DPU Working Paper - No. 211
Territorial governance across worlds: cosmopolitics and autonomous design lessons from the Wampis Nation
19 January 2022
By Domingo Alejandro Torero Gamero
Contemporary research on anthropology, ecology, geography, and environmental sciences establishes that indigenous peoples’ knowledges and practices contribute to the Amazon’s rainforest sustainability. Safeguarding this biome is extremely relevant amid the current environmental crisis. However, in the last decades, the struggle for indigenous territorial rights in Peruvian Amazonia has been characterised by an ongoing conflict with extractive industries and ambivalent recognition from the Peruvian state. The nation-state’s territorial governance systems (land policies, norms, discourses, and practices) keep prioritising extractive sectors and do not secure indigenous peoples’ lives, autonomy and self-determination rights.
Within this context, this paper draws from critical design studies and political ontology to enquiry how the creation of territorial governance systems can ensure the socioecological sustainability of Amazonia. The analysis is divided into two main sections. The first section (chapter 3) explores how explores how territorial governance systems in the Peruvian Amazon have been designed and implemented by the state, illustrating how the region has been subjected to ontological occupation and territorial coloniality. A second section (chapter 4) draws from the experience of the Wamp s people and their Autonomous Territorial Government through the lens of autonomous design.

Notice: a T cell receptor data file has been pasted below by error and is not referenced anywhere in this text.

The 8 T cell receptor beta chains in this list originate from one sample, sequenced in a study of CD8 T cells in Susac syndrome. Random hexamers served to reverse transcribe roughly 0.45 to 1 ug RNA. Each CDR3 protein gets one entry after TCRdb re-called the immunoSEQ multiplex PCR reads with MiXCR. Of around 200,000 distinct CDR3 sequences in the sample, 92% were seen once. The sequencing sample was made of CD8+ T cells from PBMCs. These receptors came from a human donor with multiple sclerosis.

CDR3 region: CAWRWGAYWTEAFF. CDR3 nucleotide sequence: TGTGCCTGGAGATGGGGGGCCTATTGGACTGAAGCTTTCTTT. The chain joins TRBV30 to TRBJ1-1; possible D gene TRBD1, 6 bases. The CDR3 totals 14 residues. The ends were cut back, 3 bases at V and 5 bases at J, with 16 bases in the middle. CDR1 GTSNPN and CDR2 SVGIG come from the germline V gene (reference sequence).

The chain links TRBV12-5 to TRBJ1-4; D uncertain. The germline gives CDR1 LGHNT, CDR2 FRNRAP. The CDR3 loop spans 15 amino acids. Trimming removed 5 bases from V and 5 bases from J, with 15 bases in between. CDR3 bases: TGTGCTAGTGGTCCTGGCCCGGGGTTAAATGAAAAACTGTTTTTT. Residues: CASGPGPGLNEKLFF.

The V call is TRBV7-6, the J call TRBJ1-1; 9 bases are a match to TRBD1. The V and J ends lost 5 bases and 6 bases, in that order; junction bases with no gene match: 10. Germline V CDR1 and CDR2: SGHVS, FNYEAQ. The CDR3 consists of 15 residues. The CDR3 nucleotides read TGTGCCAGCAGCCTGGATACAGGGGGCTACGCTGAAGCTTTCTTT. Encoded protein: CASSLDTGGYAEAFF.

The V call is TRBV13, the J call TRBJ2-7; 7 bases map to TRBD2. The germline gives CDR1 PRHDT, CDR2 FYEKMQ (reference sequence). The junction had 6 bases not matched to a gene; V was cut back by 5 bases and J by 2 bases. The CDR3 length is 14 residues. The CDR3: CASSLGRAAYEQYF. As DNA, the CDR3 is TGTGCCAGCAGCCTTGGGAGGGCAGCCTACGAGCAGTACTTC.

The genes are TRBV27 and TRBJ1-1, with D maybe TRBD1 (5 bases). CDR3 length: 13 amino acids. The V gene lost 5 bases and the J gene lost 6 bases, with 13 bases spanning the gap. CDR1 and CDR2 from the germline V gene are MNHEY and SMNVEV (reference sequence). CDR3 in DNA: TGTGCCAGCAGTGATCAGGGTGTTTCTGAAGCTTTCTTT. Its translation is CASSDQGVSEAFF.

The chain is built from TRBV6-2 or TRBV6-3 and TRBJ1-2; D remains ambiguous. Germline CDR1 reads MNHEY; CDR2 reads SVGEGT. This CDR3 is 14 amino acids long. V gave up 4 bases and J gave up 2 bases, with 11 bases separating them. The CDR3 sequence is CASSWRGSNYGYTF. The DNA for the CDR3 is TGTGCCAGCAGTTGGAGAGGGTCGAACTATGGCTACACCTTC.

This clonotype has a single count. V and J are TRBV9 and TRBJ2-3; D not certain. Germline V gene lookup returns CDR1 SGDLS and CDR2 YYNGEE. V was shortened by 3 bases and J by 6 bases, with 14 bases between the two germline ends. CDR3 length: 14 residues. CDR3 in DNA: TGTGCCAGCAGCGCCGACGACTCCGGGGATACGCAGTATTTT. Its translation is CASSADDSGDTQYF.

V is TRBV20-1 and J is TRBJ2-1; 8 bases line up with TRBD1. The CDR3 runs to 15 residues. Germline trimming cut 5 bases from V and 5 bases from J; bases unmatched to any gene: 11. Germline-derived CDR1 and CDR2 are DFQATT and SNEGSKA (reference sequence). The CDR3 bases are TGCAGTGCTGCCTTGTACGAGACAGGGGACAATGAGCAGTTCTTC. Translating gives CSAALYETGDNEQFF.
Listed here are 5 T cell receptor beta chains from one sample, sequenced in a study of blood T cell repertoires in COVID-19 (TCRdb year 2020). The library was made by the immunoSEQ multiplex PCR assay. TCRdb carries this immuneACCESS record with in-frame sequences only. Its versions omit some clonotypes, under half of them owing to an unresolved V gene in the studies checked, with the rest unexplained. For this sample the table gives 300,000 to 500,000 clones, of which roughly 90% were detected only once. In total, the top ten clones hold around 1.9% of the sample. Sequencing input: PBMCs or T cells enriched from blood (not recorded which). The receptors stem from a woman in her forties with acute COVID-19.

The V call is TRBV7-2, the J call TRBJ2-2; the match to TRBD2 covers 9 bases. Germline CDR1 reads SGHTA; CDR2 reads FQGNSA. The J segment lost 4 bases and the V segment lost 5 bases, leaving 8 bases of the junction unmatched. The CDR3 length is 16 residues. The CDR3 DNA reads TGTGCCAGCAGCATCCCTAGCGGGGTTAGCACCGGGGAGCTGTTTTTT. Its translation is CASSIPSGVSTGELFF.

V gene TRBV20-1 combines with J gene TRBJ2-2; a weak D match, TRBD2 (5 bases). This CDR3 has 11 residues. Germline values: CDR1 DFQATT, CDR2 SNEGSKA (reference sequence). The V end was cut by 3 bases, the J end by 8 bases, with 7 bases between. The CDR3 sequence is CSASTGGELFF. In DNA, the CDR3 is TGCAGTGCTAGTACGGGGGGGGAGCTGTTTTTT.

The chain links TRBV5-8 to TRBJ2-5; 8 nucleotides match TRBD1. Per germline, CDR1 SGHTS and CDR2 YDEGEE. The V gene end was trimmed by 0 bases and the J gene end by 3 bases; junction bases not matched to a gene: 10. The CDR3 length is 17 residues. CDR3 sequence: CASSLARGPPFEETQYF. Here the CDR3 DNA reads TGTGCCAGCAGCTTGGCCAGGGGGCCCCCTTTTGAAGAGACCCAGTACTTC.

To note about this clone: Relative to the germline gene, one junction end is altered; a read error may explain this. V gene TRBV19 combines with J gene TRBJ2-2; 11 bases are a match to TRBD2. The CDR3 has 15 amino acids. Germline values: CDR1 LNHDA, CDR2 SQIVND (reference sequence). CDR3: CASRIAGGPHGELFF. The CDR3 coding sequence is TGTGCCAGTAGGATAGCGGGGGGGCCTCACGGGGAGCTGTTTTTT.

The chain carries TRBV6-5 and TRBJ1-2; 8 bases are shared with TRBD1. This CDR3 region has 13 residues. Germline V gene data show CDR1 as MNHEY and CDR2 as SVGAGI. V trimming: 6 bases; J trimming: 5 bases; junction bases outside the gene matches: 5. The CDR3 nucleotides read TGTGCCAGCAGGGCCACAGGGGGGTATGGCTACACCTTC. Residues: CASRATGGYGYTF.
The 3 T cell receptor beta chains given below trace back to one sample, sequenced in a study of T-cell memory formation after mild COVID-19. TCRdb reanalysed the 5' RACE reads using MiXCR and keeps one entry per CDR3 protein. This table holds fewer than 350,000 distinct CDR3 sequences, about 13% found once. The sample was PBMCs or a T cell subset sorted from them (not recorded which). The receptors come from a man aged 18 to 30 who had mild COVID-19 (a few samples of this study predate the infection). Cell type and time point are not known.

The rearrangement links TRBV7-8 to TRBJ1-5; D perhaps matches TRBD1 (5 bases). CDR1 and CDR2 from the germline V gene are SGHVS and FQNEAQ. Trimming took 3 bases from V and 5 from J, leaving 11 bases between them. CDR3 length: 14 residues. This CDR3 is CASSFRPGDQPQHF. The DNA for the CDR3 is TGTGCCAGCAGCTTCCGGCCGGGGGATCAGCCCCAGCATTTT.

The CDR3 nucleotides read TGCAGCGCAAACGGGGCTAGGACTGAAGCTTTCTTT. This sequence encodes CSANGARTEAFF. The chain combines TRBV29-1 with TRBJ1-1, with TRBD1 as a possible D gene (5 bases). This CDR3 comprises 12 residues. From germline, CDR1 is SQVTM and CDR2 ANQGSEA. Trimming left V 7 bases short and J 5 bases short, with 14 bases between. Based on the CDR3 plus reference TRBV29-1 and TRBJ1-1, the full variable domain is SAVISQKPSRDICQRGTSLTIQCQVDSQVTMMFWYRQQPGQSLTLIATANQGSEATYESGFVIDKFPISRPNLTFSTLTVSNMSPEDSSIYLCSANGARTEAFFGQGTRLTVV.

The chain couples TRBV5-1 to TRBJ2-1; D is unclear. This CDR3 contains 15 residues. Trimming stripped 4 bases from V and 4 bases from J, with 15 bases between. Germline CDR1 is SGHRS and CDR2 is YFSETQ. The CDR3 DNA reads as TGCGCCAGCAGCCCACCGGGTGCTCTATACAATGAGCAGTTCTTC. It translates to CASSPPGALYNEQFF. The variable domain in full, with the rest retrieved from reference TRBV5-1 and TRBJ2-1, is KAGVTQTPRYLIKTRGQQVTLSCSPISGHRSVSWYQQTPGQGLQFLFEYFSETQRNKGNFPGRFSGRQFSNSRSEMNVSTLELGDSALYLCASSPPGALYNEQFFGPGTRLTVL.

The research finds a strong interconnection among the sustainability of Amazonia, the maintenance of indigenous knowledges, and the quest for indigenous autonomy. Therefore, the denial of indigeneity in Peru ends up being an existential threat. Moreover, by highlighting relevant lessons from Wamp s practices, this research provides an insight into how indigenous autonomies, knowledges, and ontologies open relevant paths towards the rainforest’s sustainability. Based on these findings, this working paper proposes that pursuing the re-design of territorial governance systems in the Peruvian Amazon, as autonomous indigenous creations, is a critical endeavour for sustaining life at local, regional, and even planetary scales.
Members of different communities of the Wampis Nation mapping the traditional use of territory along the meandering Morona river.
Photo credit: Jacob Balzani Lööv (2016), all rights reserved.